HETEROGENEOUS FIRMS AND THE ORGANIZATION OF PRODUCTION

HETEROGENEOUS FIRMS AND THE ORGANIZATION OF PRODUCTION Firms in the same industry exhibit systematic differences in the organization of production and the structure of employment. Entrepreneurial ability is the specific scarce input that limits the size of a firm. This input must be allocated to two activities, coordinating production and monitoring workers. Able entrepreneurs can convert calendar time into larger supplies of coordinating effort that enable them to assemble large firms. Greater ability implies a higher shadow price of time which increases the implicit costs of monitoring. A dispersion of entrepreneurial abilities generates an equilibrium size distribution of firms. Differences in monitoring costs affect the choice of worker productivities, the design of products, and the organization of production. The monitoring cost hypothesis advanced in this paper goes a long way in explaining the equilibrium of an industry containing heterogeneous firms that differ in size and behavior. http://www.deepdyve.com/assets/images/DeepDyve-Logo-lg.png Economic Inquiry Wiley

HETEROGENEOUS FIRMS AND THE ORGANIZATION OF PRODUCTION

Economic Inquiry, Volume 21 (2) – Apr 1, 1983

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Publisher
Wiley
Copyright
Copyright © 1983 Wiley Subscription Services, Inc., A Wiley Company
ISSN
0095-2583
eISSN
1465-7295
DOI
10.1111/j.1465-7295.1983.tb00623.x
Publisher site
See Article on Publisher Site

Abstract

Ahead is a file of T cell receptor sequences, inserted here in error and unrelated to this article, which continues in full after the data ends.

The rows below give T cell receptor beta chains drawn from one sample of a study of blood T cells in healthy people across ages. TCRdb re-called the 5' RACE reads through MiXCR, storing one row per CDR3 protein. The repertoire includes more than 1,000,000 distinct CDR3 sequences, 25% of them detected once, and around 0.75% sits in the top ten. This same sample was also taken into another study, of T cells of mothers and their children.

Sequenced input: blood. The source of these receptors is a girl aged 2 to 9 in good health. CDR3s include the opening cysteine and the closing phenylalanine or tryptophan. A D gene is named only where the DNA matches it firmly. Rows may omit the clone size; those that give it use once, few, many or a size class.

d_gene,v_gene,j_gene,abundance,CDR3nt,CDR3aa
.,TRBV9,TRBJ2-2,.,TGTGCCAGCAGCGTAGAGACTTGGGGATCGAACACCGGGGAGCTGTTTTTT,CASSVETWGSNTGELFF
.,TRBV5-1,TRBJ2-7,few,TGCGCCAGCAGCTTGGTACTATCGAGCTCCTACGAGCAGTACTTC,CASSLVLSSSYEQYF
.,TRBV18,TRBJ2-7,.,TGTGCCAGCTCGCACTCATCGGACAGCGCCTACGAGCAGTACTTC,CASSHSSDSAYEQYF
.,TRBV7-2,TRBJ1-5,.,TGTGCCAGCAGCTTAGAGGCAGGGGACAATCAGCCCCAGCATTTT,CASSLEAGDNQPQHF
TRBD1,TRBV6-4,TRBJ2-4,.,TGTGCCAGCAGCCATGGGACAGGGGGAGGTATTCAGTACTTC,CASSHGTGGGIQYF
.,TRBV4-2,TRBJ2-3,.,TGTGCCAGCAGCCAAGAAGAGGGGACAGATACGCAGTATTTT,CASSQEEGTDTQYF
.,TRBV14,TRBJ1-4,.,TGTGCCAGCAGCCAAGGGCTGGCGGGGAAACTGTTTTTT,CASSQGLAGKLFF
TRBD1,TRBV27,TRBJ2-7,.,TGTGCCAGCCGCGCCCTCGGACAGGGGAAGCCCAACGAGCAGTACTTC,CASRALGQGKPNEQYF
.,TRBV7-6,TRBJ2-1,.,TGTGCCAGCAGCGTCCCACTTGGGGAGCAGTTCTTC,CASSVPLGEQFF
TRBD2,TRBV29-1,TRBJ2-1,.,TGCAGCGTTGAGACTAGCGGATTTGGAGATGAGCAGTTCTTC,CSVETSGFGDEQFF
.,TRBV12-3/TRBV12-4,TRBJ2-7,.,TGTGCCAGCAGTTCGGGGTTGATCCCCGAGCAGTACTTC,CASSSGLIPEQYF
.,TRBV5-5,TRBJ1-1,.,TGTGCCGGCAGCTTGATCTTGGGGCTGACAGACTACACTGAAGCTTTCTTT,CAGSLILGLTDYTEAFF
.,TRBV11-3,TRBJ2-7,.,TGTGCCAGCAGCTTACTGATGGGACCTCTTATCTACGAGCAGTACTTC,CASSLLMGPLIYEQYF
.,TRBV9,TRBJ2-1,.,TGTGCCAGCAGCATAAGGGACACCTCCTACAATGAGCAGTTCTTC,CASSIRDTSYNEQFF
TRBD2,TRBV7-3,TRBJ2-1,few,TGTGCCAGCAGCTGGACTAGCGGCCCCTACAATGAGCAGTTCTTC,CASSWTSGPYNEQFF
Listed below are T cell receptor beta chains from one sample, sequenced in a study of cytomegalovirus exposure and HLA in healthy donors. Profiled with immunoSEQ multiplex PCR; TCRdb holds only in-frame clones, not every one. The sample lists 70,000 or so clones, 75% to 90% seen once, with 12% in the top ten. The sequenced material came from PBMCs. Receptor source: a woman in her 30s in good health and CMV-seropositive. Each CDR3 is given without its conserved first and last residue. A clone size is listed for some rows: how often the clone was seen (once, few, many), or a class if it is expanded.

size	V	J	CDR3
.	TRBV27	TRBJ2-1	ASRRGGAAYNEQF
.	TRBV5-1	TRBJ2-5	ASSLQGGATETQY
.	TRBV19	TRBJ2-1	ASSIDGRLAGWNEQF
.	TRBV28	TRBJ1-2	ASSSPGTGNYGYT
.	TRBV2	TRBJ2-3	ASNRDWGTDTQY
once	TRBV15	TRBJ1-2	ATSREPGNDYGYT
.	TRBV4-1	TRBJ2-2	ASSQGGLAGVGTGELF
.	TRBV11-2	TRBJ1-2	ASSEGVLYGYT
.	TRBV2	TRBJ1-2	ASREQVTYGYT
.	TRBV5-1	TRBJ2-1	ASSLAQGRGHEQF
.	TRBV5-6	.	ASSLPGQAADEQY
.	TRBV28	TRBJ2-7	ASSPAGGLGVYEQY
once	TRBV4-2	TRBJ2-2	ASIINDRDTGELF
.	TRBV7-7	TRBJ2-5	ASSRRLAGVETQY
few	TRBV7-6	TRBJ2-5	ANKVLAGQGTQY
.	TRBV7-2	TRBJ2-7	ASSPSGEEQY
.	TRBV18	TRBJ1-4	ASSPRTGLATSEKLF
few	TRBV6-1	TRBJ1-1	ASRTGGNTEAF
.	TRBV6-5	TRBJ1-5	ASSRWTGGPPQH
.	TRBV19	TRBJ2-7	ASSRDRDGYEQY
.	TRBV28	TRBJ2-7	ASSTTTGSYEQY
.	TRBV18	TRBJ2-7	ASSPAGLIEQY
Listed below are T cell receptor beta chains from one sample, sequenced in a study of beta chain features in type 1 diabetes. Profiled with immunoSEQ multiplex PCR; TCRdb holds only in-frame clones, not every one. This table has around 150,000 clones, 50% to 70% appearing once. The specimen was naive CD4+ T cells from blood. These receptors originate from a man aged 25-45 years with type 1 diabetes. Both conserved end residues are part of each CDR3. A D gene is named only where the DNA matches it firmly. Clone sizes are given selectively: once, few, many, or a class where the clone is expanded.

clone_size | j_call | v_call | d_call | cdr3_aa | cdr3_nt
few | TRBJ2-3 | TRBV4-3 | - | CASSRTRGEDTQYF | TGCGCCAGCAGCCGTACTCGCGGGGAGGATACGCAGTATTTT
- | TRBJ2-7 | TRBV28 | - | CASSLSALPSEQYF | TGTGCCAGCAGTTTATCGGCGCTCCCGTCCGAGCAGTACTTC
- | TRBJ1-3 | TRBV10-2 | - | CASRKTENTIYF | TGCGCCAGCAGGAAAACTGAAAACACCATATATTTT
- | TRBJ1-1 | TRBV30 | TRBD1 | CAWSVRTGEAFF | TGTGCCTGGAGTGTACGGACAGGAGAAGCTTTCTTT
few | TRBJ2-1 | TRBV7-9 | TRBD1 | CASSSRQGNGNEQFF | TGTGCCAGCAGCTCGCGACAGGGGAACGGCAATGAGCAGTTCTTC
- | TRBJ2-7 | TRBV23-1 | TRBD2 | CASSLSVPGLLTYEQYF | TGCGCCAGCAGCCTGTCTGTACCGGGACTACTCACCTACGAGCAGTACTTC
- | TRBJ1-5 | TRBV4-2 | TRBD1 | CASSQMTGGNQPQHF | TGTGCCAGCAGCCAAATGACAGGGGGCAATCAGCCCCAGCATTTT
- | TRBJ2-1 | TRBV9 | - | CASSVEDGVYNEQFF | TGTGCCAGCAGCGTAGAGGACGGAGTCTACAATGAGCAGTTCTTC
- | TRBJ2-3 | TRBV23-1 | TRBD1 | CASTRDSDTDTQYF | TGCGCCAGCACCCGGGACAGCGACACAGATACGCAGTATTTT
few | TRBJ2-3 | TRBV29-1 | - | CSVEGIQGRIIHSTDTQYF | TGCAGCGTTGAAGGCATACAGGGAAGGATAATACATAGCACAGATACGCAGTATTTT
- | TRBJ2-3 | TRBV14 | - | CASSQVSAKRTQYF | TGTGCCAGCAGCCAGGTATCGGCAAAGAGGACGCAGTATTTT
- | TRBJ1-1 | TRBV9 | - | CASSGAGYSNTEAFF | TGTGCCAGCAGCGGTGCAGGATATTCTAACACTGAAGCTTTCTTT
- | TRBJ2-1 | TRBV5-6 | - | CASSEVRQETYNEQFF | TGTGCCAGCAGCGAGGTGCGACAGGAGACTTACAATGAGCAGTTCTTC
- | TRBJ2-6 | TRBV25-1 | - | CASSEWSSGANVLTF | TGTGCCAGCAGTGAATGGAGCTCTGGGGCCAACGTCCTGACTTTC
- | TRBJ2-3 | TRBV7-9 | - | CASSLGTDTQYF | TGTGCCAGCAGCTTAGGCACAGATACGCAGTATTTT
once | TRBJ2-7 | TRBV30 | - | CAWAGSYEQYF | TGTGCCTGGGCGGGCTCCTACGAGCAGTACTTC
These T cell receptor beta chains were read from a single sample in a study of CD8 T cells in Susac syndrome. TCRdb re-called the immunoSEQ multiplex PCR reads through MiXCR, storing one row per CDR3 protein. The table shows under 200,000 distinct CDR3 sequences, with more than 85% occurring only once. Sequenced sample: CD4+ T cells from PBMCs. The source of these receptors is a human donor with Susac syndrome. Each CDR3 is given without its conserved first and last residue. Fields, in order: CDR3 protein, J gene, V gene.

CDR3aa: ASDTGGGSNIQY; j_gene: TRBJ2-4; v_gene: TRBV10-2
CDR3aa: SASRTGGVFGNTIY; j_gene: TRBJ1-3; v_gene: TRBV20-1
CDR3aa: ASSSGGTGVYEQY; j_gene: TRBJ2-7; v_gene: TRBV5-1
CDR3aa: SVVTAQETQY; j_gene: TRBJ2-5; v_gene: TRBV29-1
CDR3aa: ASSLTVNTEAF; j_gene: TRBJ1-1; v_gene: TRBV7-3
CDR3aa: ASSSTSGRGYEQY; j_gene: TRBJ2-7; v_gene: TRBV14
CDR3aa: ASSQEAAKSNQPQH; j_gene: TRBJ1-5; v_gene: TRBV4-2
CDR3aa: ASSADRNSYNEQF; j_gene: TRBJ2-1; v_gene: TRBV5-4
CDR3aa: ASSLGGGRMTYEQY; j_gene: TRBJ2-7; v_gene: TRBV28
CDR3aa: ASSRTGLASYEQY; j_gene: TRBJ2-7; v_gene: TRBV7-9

Firms in the same industry exhibit systematic differences in the organization of production and the structure of employment. Entrepreneurial ability is the specific scarce input that limits the size of a firm. This input must be allocated to two activities, coordinating production and monitoring workers. Able entrepreneurs can convert calendar time into larger supplies of coordinating effort that enable them to assemble large firms. Greater ability implies a higher shadow price of time which increases the implicit costs of monitoring. A dispersion of entrepreneurial abilities generates an equilibrium size distribution of firms. Differences in monitoring costs affect the choice of worker productivities, the design of products, and the organization of production. The monitoring cost hypothesis advanced in this paper goes a long way in explaining the equilibrium of an industry containing heterogeneous firms that differ in size and behavior.

Journal

Economic InquiryWiley

Published: Apr 1, 1983

References

  • Information Costs, Pricing, and Resource Unemployment
    Alchian, Alchian
  • The Nature of the Firm
    Coase, Coase
  • Pay Differentials by Size of Establishment
    Lester, Lester

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